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          Clinical epidemiology of cardiovascular disease in chronic renal disease.

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            Strong association between malnutrition, inflammation, and atherosclerosis in chronic renal failure.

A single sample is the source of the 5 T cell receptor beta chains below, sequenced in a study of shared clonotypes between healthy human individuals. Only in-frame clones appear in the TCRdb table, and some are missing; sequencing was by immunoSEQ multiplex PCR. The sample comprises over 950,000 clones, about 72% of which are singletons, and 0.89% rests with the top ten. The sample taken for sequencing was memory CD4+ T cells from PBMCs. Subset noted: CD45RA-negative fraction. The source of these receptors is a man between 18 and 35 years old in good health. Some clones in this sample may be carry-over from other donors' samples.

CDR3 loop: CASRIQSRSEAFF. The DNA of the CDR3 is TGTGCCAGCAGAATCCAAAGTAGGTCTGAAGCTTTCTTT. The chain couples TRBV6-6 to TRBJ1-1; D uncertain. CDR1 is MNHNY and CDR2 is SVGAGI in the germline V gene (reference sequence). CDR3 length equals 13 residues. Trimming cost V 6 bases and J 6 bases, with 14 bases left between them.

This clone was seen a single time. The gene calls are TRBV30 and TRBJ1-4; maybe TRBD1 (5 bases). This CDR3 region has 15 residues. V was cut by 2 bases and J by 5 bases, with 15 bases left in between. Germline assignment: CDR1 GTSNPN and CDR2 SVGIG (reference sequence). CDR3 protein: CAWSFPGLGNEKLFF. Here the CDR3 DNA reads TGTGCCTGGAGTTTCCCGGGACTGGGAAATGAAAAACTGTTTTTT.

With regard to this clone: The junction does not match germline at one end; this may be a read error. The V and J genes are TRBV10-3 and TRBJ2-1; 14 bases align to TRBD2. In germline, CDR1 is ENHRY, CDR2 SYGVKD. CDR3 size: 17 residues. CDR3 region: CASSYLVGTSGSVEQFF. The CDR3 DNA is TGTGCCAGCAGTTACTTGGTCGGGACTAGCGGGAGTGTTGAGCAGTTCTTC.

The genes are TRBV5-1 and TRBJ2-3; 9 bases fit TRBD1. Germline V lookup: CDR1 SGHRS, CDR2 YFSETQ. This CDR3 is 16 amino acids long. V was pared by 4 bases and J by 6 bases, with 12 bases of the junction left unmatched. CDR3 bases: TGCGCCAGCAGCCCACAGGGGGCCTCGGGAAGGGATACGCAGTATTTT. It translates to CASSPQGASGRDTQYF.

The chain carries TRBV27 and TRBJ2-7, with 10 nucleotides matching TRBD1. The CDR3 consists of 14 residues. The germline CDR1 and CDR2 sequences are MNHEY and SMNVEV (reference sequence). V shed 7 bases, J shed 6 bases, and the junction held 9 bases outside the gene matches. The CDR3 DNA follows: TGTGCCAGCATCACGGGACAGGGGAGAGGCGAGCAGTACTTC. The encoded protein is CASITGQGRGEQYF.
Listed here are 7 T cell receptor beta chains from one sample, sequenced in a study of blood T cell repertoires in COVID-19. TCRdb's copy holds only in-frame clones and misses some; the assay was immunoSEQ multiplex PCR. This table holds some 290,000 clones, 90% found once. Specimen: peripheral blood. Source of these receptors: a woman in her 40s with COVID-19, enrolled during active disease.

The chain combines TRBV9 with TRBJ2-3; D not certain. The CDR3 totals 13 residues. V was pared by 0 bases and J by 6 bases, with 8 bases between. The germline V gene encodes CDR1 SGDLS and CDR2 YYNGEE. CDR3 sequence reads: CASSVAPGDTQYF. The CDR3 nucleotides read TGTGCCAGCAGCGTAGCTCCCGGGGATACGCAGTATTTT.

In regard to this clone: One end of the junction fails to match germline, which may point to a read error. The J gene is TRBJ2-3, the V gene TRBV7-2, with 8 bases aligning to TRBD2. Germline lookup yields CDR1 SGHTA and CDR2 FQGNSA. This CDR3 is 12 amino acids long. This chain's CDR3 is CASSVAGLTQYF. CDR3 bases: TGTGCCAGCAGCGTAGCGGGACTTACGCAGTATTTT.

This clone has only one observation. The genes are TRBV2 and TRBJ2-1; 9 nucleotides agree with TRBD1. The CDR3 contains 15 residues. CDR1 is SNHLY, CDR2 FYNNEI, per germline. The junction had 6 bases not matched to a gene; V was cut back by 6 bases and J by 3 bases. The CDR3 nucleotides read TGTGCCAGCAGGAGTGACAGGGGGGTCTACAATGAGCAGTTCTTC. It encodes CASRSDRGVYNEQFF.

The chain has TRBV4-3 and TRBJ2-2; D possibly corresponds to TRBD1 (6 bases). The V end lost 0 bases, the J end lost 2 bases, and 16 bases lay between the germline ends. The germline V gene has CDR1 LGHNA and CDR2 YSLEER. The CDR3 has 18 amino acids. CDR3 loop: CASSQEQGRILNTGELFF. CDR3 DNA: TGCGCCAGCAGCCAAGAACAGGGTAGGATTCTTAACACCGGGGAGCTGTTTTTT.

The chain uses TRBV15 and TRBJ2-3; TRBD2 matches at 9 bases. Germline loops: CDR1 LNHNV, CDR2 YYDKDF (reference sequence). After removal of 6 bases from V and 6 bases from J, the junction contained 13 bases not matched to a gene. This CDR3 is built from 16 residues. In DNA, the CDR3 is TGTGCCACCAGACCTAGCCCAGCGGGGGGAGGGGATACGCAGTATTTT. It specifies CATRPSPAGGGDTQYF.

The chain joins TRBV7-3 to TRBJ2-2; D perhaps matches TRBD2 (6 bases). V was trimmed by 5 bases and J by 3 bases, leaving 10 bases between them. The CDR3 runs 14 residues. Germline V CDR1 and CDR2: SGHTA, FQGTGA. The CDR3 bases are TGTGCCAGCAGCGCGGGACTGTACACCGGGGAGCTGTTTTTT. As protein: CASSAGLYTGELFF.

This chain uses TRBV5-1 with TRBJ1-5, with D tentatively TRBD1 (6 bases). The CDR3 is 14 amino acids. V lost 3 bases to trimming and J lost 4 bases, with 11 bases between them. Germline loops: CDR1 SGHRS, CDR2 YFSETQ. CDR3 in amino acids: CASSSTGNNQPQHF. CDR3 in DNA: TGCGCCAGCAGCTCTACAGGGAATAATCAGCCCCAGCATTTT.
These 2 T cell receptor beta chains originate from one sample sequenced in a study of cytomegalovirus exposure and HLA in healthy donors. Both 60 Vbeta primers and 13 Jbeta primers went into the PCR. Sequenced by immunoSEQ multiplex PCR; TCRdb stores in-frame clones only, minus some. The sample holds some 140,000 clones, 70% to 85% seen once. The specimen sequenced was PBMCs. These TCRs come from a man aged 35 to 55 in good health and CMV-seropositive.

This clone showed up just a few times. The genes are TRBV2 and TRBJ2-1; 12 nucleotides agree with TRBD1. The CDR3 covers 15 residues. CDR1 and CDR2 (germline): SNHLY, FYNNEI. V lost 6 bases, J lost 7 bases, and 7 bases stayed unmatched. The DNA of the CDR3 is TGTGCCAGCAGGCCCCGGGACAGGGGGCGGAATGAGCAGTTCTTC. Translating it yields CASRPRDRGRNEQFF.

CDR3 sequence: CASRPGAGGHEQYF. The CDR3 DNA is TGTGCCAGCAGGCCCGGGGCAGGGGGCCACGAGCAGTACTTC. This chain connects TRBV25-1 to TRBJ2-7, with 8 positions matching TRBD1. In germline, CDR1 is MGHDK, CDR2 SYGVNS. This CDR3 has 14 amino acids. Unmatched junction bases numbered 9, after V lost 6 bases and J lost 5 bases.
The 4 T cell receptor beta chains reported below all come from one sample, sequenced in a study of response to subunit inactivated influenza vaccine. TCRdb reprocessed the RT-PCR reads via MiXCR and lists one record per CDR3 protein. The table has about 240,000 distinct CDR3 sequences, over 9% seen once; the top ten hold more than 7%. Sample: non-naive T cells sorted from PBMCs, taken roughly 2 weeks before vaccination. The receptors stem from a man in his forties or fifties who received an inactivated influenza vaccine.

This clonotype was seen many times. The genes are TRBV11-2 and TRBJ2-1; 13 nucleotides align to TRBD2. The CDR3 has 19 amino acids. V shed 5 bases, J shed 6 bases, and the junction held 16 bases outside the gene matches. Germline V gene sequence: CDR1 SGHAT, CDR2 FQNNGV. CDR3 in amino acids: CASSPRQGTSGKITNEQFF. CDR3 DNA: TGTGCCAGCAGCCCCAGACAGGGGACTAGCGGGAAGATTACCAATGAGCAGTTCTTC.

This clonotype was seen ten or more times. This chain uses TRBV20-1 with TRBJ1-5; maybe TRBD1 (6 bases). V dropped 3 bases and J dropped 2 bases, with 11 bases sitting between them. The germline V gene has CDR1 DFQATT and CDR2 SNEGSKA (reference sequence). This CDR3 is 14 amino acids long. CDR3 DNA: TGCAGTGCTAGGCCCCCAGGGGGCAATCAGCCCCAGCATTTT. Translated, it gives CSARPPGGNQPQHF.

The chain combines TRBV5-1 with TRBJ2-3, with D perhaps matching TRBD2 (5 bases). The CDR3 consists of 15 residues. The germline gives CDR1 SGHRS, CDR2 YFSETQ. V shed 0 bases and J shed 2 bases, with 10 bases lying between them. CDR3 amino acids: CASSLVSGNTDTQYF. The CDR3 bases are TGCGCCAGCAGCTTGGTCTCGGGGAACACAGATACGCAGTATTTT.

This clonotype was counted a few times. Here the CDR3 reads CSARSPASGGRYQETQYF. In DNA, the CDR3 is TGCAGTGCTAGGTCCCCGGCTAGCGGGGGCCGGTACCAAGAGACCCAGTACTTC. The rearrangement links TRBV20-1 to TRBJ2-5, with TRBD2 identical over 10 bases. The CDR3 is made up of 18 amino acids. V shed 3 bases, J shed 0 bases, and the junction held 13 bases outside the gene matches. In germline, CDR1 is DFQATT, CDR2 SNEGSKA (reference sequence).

Atherosclerotic cardiovascular disease and malnutrition are widely recognized as leading causes of the increased morbidity and mortality observed in uremic patients. C-reactive protein (CRP), an acute-phase protein, is a predictor of cardiovascular mortality in nonrenal patient populations. In chronic renal failure (CRF), the prevalence of an acute-phase response has been associated with an increased mortality. One hundred and nine predialysis patients (age 52 +/- 1 years) with terminal CRF (glomerular filtration rate 7 +/- 1 ml/min) were studied. By using noninvasive B-mode ultrasonography, the cross-sectional carotid intima-media area was calculated, and the presence or absence of carotid plaques was determined. Nutritional status was assessed by subjective global assessment (SGA), dual-energy x-ray absorptiometry (DXA), serum albumin, serum creatinine, serum urea, and 24-hour urine urea excretion. The presence of an inflammatory reaction was assessed by CRP, fibrinogen (N = 46), and tumor necrosis factor-alpha (TNF-alpha; N = 87). Lipid parameters, including Lp(a) and apo(a)-isoforms, as well as markers of oxidative stress (autoantibodies against oxidized low-density lipoprotein and vitamin E), were also determined. Compared with healthy controls, CRF patients had an increased mean carotid intima-media area (18.3 +/- 0.6 vs. 13.2 +/- 0.7 mm2, P or = 10 mg/liter). Malnourished patients had higher CRP levels (23 +/- 3 vs. 13 +/- 2 mg/liter, P < 0.01), elevated calculated intima-media area (20.2 +/- 0.8 vs. 16.9 +/- 0.7 mm2, P < 0.01) and a higher prevalence of carotid plaques (90 vs. 60%, P < 0.0001) compared with well-nourished patients. During stepwise multivariate analysis adjusting for age and gender, vitamin E (P < 0.05) and CRP (P < 0.05) remained associated with an increased intima-media area. The presence of carotid plaques was significantly associated with age (P < 0.001), log oxidized low-density lipoprotein (oxLDL; P < 0.01), and small apo(a) isoform size (P < 0.05) in a multivariate logistic regression model. These results indicate that the rapidly developing atherosclerosis in advanced CRF appears to be caused by a synergism of different mechanisms, such as malnutrition, inflammation, oxidative stress, and genetic components. Apart from classic risk factors, low vitamin E levels and elevated CRP levels are associated with an increased intima-media area, whereas small molecular weight apo(a) isoforms and increased levels of oxLDL are associated with the presence of carotid plaques.